Fate again was not kind to Mr. and Mrs. C. G. Like the year before, momma goose was not to see baby goslings grow up to become fully grown geese.
After spending several weeks incubating her eggs, one-by-one each gosling hatched and each quickly died. When the last tiny gosling passed away, Mrs. G. left her nest and spent the next half-hour walking around with her mate, the exercise must have felt wonderful to her. Refreshed from her walk, she returned to her island nest and began to bury it and the remains of her babies, giving her lost goslings the respect she felt they deserved. Once her task was done she rejoined her mate and together they waddled solemnly around our neighbor's yard.
At this point I would like to rant. I like animals and am fond of pets, however I cannot understand why anyone would take on a pet only to neglect and ignore it.
Somewhere in our area there is a person or family that owns a dog, the dog has a collar and what appears to be a tag, it obviously has a home and yet it is always wandering up and down our street. Our neighbor to the North of us (not the neighbor with the pond and the geese) often throws out bits and pieces of food to this vagabond dog.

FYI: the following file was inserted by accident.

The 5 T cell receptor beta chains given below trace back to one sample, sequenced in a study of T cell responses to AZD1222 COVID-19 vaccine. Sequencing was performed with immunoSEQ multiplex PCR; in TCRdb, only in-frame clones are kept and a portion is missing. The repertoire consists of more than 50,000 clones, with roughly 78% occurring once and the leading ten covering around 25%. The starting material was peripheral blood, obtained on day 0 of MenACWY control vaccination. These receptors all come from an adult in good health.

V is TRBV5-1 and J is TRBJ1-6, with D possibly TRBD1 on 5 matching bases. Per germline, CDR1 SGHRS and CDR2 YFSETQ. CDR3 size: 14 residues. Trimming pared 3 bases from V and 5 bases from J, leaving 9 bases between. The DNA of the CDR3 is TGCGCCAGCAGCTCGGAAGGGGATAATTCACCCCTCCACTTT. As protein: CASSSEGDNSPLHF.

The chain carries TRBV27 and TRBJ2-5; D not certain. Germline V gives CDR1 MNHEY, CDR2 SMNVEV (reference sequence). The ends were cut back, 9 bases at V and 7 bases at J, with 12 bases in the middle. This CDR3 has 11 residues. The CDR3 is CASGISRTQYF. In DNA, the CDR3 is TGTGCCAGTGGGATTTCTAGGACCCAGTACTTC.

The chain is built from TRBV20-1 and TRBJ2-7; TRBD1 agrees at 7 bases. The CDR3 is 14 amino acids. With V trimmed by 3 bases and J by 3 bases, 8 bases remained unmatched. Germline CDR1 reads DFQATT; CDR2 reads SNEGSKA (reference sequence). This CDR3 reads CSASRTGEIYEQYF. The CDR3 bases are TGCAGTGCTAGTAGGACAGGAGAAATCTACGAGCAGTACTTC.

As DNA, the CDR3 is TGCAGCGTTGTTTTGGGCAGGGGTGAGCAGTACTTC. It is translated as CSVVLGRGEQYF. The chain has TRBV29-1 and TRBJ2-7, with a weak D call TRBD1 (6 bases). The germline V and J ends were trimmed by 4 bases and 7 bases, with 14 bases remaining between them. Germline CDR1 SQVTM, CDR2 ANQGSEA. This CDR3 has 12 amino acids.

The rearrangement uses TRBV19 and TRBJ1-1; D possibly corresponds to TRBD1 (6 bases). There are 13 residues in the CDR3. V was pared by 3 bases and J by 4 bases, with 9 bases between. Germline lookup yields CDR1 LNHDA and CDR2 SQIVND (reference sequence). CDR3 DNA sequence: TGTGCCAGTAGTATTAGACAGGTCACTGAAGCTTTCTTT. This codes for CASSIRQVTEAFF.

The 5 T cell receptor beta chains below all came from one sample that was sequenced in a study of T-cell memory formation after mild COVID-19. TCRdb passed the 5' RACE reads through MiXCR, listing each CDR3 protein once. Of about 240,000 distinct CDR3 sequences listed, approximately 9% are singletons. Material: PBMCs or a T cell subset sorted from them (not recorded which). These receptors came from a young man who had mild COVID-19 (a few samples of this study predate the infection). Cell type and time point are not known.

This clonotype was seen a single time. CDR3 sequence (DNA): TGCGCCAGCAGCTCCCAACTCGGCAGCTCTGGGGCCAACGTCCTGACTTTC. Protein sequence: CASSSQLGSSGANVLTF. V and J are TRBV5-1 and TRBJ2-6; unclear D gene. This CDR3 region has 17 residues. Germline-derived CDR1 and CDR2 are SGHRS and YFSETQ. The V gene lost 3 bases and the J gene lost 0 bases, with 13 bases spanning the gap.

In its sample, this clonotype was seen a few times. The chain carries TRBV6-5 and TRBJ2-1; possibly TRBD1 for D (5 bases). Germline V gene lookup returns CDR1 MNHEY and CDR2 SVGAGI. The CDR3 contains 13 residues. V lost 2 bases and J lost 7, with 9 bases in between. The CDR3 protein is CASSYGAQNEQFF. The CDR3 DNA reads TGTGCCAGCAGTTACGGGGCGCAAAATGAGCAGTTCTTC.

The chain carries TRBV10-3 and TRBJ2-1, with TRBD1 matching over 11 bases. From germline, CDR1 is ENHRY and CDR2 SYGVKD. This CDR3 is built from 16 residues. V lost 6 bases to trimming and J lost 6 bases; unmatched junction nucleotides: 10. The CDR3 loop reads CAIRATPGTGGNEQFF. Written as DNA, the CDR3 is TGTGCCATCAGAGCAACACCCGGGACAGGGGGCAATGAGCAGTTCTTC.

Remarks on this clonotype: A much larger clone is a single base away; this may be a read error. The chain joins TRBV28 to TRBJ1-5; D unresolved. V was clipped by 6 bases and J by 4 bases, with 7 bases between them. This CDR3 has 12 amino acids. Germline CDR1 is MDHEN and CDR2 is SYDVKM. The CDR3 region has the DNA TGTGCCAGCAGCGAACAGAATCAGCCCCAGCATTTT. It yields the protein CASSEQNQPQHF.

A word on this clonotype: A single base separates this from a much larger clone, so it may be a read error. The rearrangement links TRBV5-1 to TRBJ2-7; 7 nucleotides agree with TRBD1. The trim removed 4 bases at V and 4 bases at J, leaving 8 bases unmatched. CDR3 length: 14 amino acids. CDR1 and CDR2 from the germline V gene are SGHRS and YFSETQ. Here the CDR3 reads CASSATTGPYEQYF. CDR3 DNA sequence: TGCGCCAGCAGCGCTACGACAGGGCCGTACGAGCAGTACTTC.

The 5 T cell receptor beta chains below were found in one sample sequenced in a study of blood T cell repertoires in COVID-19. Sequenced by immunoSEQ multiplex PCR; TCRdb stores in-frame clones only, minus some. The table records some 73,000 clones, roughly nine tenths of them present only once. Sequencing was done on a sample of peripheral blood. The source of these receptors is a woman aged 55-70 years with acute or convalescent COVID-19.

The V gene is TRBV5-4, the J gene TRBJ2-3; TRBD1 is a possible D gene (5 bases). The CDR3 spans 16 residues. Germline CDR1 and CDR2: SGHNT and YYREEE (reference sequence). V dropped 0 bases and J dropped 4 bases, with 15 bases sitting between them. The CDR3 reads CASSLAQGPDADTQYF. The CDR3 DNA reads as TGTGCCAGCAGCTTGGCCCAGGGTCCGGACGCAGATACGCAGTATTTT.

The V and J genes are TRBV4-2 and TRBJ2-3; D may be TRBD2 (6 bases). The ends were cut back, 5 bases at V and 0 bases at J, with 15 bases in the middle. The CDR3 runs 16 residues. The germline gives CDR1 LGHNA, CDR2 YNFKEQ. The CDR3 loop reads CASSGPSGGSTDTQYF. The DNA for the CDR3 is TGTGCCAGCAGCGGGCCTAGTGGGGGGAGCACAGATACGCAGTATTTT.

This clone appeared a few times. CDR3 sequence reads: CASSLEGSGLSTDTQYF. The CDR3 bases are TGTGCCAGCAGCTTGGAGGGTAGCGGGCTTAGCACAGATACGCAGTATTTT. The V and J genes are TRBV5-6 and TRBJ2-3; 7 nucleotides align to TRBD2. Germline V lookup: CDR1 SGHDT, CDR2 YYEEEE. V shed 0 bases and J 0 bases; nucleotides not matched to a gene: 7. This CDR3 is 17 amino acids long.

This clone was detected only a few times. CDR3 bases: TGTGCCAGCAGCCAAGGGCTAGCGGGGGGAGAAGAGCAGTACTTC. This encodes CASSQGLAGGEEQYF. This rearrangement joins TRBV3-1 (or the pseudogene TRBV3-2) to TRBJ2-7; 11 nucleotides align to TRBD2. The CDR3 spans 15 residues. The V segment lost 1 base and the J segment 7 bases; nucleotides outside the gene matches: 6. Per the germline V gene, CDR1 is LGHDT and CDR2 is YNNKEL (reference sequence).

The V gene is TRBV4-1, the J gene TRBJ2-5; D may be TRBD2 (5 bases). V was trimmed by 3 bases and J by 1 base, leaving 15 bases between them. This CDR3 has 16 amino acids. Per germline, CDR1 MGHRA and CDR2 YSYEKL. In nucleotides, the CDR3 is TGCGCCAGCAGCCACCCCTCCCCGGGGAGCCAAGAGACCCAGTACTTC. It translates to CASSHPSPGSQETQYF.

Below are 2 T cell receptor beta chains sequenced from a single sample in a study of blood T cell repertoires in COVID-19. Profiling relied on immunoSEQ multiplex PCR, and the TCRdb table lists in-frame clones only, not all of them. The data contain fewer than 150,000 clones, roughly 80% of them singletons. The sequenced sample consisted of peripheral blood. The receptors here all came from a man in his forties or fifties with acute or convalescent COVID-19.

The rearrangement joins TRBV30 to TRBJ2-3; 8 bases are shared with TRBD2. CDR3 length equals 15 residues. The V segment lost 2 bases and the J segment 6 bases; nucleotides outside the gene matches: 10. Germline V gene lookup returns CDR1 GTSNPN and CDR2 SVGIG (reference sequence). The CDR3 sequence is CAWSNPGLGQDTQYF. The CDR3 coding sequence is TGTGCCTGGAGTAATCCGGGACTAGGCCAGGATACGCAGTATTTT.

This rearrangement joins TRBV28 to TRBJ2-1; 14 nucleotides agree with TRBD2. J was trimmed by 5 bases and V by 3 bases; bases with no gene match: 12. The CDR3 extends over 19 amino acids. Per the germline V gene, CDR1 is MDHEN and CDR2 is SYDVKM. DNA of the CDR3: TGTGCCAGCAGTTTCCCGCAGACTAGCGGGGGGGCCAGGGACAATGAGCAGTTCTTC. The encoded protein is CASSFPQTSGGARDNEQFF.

It's clear that the dog is not well care for, he's dirty, probably has never been bathed, and his claws are in dire need of a trim. I know about the claws first hand, one day he jumped on me begging for attention and accidently clawed the side of my left knee, leaving me with a three inch scar.
Many times I wonder if the dog's owners ever miss him . Do they worry that he could be hit by a car ? Why have a pet if they're not concerned about it and are not committed to taking care of or protecting it? Perhaps I just don't understand this mentality ?
Now on with the story:Unfortunately, as momma and papa geese were bereaving, this stray dog trots into our neighbor's yard, he smells the remains of the goslings and proceeds to swim across the small pond and onto the island. There he quickly sniffed out the burial spot and began to unearth the dead goslings and consume them. In little time he had unburied the 4 tiny bodies and disposed of them via his tummy.
When the last morsel was swallowed he swam back to the "mainland" and proceeded to play "catch the big geese". A couple of minutes of the dog's harassment was all it took for Mr. and Mrs. C.G. to call it quits and fly away.
Eventually our neighbors came out and chased the stray out of their yard and then they closed and latched their gate. It would surprise me if Mr. & Mrs. Goose return next Spring. Two consecutive nesting failures and an attempted attack by a stray dog is enough to discourage even the most stalwart of geese.
All that remains is a patch of goose down and feathers.